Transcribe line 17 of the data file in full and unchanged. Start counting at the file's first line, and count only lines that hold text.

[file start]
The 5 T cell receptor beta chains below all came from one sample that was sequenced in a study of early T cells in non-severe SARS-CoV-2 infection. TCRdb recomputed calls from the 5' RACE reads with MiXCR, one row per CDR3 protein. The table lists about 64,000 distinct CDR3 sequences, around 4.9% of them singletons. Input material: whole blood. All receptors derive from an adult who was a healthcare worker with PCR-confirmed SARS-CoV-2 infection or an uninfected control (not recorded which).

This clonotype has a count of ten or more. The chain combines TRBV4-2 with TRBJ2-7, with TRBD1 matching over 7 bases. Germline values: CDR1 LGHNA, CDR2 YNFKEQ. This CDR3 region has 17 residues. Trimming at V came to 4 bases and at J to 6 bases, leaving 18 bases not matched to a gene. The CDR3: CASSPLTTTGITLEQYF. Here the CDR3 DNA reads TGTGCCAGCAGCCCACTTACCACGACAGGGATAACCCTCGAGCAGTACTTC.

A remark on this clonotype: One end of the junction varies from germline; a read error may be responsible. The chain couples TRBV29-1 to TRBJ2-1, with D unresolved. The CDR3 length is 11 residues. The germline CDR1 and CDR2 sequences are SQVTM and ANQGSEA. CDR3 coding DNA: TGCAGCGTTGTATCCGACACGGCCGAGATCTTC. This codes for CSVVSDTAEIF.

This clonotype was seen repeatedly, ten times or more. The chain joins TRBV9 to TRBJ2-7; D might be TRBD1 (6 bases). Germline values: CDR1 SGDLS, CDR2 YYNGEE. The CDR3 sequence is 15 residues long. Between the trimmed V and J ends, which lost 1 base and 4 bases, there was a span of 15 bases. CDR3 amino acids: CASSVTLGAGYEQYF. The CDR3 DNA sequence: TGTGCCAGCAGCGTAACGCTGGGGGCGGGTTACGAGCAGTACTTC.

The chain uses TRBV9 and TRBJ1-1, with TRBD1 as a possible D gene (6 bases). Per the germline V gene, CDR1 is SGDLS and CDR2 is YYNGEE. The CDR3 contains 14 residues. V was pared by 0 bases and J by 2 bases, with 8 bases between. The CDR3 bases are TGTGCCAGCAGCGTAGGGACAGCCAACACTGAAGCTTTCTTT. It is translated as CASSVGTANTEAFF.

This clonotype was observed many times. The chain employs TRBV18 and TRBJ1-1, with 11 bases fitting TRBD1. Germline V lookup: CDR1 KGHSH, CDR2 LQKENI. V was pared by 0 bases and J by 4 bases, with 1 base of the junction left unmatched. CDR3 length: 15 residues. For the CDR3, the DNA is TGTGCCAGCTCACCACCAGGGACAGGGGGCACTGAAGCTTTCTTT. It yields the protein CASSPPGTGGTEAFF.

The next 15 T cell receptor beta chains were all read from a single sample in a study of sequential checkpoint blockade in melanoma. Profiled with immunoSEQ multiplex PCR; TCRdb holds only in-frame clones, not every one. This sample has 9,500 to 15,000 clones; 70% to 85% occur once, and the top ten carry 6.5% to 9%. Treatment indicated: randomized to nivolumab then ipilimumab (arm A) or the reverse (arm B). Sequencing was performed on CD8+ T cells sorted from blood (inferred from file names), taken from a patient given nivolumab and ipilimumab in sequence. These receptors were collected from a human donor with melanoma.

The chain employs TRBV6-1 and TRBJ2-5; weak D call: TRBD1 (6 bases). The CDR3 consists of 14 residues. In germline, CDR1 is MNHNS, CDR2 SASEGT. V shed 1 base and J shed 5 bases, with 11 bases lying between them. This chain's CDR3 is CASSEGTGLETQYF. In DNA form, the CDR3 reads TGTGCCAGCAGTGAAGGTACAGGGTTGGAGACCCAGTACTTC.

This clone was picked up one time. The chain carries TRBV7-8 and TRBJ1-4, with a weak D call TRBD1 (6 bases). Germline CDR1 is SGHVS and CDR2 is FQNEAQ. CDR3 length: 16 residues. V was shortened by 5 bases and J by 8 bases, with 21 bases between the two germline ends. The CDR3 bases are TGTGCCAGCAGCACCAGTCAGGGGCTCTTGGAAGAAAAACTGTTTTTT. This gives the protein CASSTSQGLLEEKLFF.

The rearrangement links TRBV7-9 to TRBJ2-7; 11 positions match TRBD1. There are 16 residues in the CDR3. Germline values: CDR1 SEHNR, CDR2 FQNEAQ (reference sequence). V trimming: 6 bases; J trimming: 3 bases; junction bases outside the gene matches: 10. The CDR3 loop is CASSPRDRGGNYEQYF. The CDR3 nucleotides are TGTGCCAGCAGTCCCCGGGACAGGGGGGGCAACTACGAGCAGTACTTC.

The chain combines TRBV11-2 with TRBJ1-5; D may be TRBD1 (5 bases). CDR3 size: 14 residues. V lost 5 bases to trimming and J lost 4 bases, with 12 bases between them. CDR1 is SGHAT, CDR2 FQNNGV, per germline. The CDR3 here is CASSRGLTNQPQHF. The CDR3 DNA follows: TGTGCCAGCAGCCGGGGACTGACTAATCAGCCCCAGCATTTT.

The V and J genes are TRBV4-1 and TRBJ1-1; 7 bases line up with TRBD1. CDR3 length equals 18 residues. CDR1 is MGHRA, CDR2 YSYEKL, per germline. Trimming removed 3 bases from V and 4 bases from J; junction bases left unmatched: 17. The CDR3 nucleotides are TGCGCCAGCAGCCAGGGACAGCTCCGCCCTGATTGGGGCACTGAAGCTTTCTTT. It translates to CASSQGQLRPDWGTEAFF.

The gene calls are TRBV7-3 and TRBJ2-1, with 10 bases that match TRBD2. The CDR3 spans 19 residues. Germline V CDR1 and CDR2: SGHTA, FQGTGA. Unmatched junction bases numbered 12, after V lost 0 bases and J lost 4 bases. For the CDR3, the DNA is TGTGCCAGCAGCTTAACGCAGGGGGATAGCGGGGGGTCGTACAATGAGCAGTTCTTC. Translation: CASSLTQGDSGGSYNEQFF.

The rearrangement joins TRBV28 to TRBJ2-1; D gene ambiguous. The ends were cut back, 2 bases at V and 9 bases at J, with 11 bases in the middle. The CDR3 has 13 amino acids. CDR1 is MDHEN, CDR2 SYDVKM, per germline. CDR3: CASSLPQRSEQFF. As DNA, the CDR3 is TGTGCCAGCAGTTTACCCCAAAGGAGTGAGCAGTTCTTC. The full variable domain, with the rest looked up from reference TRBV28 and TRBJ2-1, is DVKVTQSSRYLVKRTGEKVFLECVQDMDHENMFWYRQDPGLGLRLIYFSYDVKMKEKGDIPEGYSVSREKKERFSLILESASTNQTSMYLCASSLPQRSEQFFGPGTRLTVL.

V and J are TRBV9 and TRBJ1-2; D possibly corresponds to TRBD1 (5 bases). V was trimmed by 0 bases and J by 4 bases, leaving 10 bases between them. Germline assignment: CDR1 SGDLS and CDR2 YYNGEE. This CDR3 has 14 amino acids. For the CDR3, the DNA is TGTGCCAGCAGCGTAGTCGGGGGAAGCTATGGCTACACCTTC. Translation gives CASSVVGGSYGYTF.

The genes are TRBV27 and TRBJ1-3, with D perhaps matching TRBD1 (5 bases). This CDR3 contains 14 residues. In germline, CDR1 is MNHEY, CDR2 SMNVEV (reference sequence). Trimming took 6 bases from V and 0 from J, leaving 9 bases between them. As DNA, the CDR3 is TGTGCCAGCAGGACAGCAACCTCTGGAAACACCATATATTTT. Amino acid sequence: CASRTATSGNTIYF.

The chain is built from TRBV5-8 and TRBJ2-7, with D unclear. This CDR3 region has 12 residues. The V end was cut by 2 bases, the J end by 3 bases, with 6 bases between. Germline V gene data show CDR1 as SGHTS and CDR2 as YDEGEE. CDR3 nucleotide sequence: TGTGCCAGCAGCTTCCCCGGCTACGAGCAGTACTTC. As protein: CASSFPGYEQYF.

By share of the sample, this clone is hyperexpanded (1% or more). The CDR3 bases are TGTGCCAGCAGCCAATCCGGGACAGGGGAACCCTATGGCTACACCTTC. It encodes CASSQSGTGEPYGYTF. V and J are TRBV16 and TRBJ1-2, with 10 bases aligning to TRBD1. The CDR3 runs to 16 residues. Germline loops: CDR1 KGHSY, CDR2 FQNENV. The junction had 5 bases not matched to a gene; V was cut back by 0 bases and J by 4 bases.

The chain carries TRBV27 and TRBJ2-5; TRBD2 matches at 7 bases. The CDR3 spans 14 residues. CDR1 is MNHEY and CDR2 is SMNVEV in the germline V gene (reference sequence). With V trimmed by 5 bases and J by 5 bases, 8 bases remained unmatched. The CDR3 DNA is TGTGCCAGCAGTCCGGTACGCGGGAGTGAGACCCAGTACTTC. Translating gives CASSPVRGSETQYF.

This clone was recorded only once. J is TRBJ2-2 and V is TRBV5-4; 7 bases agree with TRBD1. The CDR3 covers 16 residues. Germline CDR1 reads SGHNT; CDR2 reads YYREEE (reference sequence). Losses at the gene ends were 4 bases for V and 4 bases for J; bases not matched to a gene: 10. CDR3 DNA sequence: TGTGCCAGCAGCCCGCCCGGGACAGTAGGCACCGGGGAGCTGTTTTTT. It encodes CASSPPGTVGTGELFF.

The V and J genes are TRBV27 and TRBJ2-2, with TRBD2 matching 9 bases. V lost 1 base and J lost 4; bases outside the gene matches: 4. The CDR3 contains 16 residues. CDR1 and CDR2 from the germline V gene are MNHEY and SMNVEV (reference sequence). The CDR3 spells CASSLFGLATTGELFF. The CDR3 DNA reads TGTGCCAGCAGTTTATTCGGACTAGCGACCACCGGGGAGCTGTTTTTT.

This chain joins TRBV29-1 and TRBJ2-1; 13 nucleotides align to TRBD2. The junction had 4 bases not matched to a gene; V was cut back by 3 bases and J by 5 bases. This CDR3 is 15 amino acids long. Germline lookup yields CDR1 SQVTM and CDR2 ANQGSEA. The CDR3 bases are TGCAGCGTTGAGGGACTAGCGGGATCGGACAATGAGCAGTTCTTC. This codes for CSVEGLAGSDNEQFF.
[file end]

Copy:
The chain is built from TRBV5-8 and TRBJ2-7, with D unclear. This CDR3 region has 12 residues. The V end was cut by 2 bases, the J end by 3 bases, with 6 bases between. Germline V gene data show CDR1 as SGHTS and CDR2 as YDEGEE. CDR3 nucleotide sequence: TGTGCCAGCAGCTTCCCCGGCTACGAGCAGTACTTC. As protein: CASSFPGYEQYF.